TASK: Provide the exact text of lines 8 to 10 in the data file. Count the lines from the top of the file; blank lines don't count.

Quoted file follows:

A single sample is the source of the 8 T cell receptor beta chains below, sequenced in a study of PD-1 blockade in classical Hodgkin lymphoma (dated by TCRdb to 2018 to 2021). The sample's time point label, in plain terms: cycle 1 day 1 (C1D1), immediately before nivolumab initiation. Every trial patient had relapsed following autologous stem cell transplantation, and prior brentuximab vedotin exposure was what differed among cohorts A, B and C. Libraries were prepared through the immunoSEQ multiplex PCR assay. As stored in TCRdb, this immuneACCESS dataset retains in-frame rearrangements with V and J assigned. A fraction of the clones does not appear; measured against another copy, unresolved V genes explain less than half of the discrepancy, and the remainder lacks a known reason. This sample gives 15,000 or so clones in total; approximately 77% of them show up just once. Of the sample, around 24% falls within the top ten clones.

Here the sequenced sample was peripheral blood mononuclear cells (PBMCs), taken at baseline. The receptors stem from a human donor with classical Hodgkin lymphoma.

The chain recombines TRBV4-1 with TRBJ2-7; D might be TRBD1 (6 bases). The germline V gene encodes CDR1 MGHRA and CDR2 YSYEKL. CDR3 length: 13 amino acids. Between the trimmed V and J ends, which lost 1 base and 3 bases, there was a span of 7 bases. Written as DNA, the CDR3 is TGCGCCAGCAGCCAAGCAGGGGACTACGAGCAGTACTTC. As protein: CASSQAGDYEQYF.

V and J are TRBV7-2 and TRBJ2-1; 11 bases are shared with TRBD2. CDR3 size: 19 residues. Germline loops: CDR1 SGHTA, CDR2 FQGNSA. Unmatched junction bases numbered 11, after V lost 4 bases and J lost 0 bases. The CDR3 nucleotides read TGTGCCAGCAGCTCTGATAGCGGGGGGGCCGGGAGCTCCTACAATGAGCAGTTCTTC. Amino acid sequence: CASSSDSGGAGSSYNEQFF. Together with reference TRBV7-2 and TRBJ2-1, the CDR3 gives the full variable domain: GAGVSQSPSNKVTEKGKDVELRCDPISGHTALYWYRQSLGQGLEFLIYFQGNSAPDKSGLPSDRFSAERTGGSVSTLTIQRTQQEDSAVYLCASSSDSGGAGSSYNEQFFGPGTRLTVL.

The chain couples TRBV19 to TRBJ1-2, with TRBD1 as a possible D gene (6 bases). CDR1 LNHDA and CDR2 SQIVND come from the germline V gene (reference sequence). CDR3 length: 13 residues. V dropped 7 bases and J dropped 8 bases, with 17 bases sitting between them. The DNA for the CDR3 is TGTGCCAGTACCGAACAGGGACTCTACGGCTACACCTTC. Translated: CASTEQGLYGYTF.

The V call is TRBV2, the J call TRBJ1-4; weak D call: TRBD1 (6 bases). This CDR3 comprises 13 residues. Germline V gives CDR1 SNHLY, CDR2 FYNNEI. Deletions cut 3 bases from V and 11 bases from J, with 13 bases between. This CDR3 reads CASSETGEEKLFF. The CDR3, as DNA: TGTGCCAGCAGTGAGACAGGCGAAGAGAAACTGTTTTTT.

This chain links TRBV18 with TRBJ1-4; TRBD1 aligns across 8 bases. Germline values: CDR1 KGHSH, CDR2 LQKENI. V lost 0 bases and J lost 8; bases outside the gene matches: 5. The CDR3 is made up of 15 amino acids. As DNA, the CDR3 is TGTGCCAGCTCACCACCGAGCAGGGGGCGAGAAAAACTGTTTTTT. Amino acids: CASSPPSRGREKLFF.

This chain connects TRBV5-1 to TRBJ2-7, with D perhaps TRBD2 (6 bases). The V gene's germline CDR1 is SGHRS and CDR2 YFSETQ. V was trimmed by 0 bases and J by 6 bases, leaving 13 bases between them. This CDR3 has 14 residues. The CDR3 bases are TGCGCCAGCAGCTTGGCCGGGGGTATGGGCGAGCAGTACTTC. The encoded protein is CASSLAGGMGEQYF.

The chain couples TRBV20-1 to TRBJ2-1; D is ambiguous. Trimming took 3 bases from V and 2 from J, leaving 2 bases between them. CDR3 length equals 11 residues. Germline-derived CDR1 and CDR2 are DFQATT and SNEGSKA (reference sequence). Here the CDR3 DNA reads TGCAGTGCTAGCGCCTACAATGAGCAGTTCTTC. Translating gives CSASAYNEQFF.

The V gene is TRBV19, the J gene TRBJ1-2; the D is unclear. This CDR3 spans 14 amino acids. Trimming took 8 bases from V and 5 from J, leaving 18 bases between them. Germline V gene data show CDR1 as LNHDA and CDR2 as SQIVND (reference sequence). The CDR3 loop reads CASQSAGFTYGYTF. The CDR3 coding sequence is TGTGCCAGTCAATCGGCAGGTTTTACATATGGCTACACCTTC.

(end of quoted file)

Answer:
This chain connects TRBV5-1 to TRBJ2-7, with D perhaps TRBD2 (6 bases). The V gene's germline CDR1 is SGHRS and CDR2 YFSETQ. V was trimmed by 0 bases and J by 6 bases, leaving 13 bases between them. This CDR3 has 14 residues. The CDR3 bases are TGCGCCAGCAGCTTGGCCGGGGGTATGGGCGAGCAGTACTTC. The encoded protein is CASSLAGGMGEQYF.

The chain couples TRBV20-1 to TRBJ2-1; D is ambiguous. Trimming took 3 bases from V and 2 from J, leaving 2 bases between them. CDR3 length equals 11 residues. Germline-derived CDR1 and CDR2 are DFQATT and SNEGSKA (reference sequence). Here the CDR3 DNA reads TGCAGTGCTAGCGCCTACAATGAGCAGTTCTTC. Translating gives CSASAYNEQFF.

The V gene is TRBV19, the J gene TRBJ1-2; the D is unclear. This CDR3 spans 14 amino acids. Trimming took 8 bases from V and 5 from J, leaving 18 bases between them. Germline V gene data show CDR1 as LNHDA and CDR2 as SQIVND (reference sequence). The CDR3 loop reads CASQSAGFTYGYTF. The CDR3 coding sequence is TGTGCCAGTCAATCGGCAGGTTTTACATATGGCTACACCTTC.